Ice Angels share warmth, hope
Mary Kaplan has been searching the racks of local thrift stores for jeans.
Dark wash, light wash, name brand or no brand.
Size two or size 16 — none of those particulars matter because the denim isn't for her.
The jeans are transformed into blankets to keep the homeless and indigent warm in cold and freezing temperatures.
Ice Angels, the ministry founded by Kaplan and her husband Lenny, 73, distribute the blankets along with hot meals, tents, shoes, coats and other outerwear each Wednesday in a church parking lot just outside downtown Oklahoma City.
Mary Kaplan, 76, said Ice Angels accepts donations of used denim jeans to make the blankets and they are currently in need of more. That's why she has been scouring resale and thrift shops for jeans to give to Sandra Roark, an Ice Angels volunteer who has put her sewing talent to good use by making the blankets.
Roark said she's made more than 200 of the jean blankets for Ice Angels and Mary Kaplan said the ministry has passed out about 125 blankets just in the last six months.
Recently, Roark took a new batch of blankets to the Kaplans as the couple and their crew of loyal volunteers fed a crowd outside Crossbridge Community Christian Methodist Episcopal Church, Cornerstone Church, at 1200 S Walker.
Once a month, Roark supplies dessert for Ice Angels' Wednesday outeach but she is always working on the blankets. She said she assembles squares of denim in assembly line fashion and sews the fabric into blankets with three all-metal sewing machines.
She's hoping kindhearted members of the community will donate old jeans and thread to help keep her blanket ministry going.
"Years ago, my house burned and somebody helped us so I just feel like I have a talent — why not use it. I feel like the Lord has helped me and given me this talent to use," Roark said.
For the Kaplans, the blankets are just one more way they can help people living on the streets.
'Pop up' homeless outreach
Ironically, the couple didn't come up with the name Ice Angels because they offer aid to the homeless during cold weather.
The ministry was started and got its name about 10 years ago, when temperatures soared above 100 degrees. The Kaplans decided to pass out cold water and ice to homeless people they drove by on the way to their house of worship at the time, Epworth United Methodist Church. The couple said they saw a large group of homeless congregating under an Interstate 40 bridge and began distributing the cool relief to help combat the heat wave.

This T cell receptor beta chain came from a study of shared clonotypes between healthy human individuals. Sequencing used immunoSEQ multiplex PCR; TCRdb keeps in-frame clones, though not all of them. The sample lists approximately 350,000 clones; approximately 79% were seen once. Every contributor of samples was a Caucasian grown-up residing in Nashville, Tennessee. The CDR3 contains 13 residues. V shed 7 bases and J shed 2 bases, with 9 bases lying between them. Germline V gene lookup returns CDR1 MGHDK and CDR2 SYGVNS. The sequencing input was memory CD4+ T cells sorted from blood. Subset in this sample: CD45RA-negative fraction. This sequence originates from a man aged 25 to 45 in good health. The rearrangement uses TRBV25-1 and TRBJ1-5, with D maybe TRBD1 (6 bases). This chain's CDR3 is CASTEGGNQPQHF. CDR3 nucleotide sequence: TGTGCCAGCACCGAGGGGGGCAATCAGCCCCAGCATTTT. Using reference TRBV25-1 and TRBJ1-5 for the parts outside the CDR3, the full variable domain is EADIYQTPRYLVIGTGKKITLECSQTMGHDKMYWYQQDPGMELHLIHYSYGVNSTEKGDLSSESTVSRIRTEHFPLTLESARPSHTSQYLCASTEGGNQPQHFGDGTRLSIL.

After this became a regular Sunday thing, one of the grateful people under the bridge gave the couple the name that has stuck with them all these years.
"One of the men who came up said, 'You guys are really angels bringing this ice water. You're really icy angels. And that's where the name came from," Lenny Kaplan said.
The Kaplans said their donations and volunteers are mostly from their church, Mosaic United Methodist and other United Methodist churches. They also receive aid from churches of other denominations like Grace Episcopal Church in Yukon and Crossbridge Community CME Church, which lets them set up their weekly outreach in the church's parking lot and helps provide food on a regular basis. Several volunteer barbers, including Mosaic member Craig Jackson, offer free haircuts for those in the crowd who want one.
Marcus Bruner said the Ice Angels helped him when he was down and out. He said he's no longer homeless but he visits the ministry's outreach to gather items for people in the homeless camps who can't fend for themselves.
"I've been dealing with Ice Angels for years. I think they're beautiful people," Bruner said.
The Rev. Tim Baer, rector of Grace Episcopal Church, agreed.
"Mary and Lenny are the big force here, we're just helping out," he said.
Baer was one of the volunteers at the recent Ice Angels outing. People formed a circle and bowed their heads as he said a blessing for the free meal of Salisbury steak, mashed potatoes and gravy, salad, peach cobbler and bananas.
Prior to the prayer, volunteers had set up tables and benches for people to eat their lunch and visit together. Another set of tables were placed next to the Ice Angels food trailer to hold boxes of hygiene kits, clothing, blankets, pocket knives and other items to be distributed.
Baer said about eight people from his church volunteer with the ministry.
He said he liked the grassroots nature of Ice Angels.
"It's kind of organized in an hour — it kind of pops up. And in that hour, 150 people are getting fed. I like institutions, but it's a non-institutional thing that's happening — a community of friends coming together to help others."
The Kaplans said they will continue Ice Angels as long as people need the help they provide.
Lenny Kaplan has suffered a heart attack and been through two bouts of cancer in the years since they started the ministry. After his health was restored, he found his way back to the ministry he loves — an Ice Angel whose wings may be a little worn but still very much capable of flying.
"One of our volunteers who was out here the other day said it best," he said.
"She said 'If all of these people can be out here 24/7, I can be out here for two hours.' That's the way we all see it."
How to help
For more information or to make a donation to the Ice Angels ministry, email firstname.lastname@example.org or go to https://mosaicokc.org/ice_angels. To donate denim jeans or thread to Sandra Roark, contact her at 568-1080 or email email@example.com.